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Category — General Zoo

Why are there spots in these birds’ mouths?

Post co-authored by Aimee OwenGFinch1

The offspring of many finch species, like these Gouldian finch (Chloebia gouldiae) chicks, have luminous nodules, called papillae, on the sides of their beaks and markings on the inside of their mouths. Together, these act as sort of a “beacon” to direct the parents to the hungry mouths of their chicks in dark nest cavities.  Each species of finch has a different arrangement of papillae and mouth markings.  As each chick develops into an adult and begins to eat without parental assistance the papillae and markings gradually disappear.

Gouldian finches are a species of grass finch that inhabit the savannah regions of northern Australia.  Australian seasonal changes range from a dry season lasting about six months to a wet season, which lasts about three months.  These finches feed primarily on grass seeds throughout the year.  However, in the beginning of the dry season when the grasses turn brown and go dormant, an abundance of fallen seeds previously hidden become more available to the birds.  This period of plentiful food directly coincides with and activates the Gouldian finch breeding season. [Read more →]

January 28, 2014   1 Comment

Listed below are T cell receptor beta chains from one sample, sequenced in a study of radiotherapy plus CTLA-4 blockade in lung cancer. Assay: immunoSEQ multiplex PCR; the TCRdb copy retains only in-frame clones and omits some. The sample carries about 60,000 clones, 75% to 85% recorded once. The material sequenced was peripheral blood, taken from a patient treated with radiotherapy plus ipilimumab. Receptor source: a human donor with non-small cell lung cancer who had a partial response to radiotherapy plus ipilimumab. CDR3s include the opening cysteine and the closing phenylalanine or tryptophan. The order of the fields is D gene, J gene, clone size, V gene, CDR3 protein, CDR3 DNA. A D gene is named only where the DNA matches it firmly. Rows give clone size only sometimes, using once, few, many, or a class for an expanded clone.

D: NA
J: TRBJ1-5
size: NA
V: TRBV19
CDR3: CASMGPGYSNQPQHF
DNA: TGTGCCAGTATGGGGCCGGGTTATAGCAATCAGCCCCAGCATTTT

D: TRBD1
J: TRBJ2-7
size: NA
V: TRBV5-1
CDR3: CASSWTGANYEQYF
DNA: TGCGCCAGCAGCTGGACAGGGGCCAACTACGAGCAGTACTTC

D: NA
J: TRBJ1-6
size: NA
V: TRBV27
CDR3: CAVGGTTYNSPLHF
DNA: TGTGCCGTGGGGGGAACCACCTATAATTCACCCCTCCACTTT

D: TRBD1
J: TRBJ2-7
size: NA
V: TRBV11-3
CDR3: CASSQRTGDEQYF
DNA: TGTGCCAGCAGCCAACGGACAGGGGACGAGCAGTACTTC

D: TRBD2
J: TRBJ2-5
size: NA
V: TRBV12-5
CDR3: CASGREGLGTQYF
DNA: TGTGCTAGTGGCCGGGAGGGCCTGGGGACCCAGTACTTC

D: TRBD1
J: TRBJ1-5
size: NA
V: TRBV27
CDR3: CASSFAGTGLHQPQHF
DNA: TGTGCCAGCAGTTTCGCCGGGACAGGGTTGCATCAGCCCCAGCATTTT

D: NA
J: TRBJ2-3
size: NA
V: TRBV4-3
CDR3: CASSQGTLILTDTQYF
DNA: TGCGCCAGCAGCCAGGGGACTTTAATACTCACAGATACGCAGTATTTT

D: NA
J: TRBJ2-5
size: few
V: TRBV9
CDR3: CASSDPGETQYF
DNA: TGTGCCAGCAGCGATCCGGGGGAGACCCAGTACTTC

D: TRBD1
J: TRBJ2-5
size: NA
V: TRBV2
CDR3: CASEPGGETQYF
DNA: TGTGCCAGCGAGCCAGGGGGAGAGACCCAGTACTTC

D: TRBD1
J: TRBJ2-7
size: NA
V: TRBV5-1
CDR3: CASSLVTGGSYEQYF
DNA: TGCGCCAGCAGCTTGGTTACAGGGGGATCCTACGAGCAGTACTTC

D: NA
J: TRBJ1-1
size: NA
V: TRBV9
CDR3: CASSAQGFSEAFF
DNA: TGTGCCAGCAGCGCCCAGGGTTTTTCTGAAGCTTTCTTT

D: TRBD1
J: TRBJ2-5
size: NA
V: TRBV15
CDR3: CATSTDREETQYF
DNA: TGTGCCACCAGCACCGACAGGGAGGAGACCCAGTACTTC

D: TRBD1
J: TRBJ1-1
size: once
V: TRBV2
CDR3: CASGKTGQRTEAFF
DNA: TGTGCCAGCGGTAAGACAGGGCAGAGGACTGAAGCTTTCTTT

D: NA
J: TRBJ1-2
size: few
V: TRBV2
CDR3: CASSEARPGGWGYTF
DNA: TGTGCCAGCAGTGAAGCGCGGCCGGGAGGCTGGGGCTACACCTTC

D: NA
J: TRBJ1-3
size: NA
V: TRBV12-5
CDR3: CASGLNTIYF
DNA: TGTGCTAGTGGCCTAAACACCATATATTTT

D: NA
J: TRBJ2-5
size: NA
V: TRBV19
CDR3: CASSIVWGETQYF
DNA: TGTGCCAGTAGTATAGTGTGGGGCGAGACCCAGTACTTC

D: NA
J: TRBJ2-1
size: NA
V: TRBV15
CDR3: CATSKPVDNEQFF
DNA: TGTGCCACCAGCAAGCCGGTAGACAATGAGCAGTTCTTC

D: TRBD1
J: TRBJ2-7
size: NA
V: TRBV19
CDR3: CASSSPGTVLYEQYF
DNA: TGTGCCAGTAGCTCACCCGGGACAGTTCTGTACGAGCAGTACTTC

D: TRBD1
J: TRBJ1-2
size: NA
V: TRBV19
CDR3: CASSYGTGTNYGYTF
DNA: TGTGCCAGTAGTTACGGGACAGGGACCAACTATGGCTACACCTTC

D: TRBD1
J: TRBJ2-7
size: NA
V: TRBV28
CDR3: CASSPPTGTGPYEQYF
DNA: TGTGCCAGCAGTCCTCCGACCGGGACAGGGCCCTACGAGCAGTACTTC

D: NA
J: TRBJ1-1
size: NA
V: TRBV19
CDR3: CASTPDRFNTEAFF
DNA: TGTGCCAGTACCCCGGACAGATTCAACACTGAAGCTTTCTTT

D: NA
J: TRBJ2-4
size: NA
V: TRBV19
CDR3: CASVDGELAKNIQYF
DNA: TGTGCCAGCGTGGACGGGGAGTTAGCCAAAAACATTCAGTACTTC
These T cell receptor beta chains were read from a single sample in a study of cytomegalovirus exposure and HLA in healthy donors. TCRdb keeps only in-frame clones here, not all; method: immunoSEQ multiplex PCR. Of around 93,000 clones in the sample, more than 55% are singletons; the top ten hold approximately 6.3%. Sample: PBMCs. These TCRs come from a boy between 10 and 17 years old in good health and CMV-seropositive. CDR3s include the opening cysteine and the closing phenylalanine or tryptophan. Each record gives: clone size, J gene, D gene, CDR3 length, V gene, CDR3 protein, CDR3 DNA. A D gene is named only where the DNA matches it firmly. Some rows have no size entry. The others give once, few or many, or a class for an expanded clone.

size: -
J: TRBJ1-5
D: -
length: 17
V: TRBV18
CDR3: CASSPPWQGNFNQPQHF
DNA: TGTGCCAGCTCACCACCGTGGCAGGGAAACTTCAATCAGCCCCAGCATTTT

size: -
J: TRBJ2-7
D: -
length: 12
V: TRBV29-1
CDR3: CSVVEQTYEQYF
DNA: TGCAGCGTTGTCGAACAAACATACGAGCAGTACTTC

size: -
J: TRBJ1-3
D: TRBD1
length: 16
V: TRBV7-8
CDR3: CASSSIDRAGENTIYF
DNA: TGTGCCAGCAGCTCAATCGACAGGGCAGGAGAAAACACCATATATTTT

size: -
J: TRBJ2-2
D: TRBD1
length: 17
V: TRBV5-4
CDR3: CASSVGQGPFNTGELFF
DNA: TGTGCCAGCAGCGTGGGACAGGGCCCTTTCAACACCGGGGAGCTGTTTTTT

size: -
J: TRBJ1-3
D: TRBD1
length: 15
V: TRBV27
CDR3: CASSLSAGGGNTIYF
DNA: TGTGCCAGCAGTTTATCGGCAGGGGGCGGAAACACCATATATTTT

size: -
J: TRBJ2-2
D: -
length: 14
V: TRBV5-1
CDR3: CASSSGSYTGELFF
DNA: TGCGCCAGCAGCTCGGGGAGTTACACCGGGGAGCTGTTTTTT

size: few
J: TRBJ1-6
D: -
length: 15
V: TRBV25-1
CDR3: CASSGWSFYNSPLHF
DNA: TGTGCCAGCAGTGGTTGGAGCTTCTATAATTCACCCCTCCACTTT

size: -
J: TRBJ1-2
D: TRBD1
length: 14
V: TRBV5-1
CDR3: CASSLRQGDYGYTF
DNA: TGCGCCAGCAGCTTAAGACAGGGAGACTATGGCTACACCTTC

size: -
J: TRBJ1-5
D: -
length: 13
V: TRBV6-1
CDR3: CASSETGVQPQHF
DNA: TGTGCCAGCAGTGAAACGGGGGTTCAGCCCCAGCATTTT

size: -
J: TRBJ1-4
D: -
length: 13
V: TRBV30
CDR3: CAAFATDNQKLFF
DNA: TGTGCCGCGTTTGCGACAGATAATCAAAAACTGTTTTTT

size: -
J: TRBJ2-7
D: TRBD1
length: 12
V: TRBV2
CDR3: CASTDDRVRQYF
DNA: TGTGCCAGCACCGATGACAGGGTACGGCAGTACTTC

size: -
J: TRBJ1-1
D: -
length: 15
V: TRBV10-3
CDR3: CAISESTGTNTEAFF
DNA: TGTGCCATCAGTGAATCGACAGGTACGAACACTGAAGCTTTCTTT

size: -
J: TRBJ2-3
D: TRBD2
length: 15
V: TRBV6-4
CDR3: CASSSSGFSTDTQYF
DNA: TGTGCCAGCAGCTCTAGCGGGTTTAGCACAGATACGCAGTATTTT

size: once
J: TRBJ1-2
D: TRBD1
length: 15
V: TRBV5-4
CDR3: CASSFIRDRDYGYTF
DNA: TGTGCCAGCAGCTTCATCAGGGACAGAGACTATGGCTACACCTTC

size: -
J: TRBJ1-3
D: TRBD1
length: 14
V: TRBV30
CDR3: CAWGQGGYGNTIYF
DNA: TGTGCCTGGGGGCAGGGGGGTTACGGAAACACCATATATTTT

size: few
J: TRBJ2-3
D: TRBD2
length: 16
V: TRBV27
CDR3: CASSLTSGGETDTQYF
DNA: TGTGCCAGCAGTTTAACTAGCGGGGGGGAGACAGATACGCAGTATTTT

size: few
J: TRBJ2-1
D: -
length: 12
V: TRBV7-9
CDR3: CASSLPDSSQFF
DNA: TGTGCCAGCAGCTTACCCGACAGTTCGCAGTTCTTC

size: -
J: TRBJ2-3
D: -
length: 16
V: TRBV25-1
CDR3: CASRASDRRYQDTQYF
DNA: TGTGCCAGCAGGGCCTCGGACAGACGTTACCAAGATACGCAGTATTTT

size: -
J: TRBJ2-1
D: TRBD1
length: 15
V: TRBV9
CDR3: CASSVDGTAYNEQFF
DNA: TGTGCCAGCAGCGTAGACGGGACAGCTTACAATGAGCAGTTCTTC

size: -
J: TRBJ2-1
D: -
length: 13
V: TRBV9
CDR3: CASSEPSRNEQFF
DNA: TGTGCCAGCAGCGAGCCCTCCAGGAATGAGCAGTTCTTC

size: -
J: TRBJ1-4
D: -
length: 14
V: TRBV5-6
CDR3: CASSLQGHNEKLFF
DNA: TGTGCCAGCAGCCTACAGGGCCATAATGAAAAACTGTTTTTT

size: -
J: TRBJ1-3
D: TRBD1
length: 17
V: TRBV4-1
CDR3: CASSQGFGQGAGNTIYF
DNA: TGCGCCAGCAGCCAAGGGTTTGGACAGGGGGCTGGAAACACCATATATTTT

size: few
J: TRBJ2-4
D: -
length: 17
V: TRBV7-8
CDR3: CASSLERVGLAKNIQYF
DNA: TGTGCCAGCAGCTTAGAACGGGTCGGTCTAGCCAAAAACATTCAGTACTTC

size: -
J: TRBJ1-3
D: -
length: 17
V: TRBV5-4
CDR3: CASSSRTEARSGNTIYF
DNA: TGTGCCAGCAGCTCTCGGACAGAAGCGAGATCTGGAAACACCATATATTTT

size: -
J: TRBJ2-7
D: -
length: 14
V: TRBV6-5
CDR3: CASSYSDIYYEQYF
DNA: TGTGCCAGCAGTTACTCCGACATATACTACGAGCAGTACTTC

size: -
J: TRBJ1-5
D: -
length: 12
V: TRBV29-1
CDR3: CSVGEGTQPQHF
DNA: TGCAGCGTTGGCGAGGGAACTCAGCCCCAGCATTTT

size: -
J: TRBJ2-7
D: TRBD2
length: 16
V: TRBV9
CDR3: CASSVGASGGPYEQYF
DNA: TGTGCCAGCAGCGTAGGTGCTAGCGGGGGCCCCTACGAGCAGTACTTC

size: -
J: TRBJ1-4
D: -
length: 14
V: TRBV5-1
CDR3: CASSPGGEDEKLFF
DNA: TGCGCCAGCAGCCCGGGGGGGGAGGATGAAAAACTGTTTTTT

Saving the Blues in Bolivia

The Blue-throated Macaw, found in the tropical savanna of northern Bolivia, is considered one of the most threatened bird species in the world.  For the past three years, the Cincinnati Zoo & Botanical Garden has supported an effort to enhance Blue-throated Macaw reproduction in the wild through the Bird Endowment’s Nido Adoptivo project.. Initiated in 2007, Nido Adoptivo has installed hundreds of nest boxes to supplement natural breeding.

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Nest Box Supported by the Cincinnati Zoo

 

Intensive research on the macaw’s flight and migration patterns determined placement of the nest boxes.  The box design was modeled after natural nests found in holes of palm trees where chicks successfully hatched and fledged. Nest box position, depth, vertical and horizontal lengths, and the size of access holes were studied.  Additional modifications will be implemented for the 2013-2014 season.

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Chicks in the Cincinnati Zoo-sponsored nest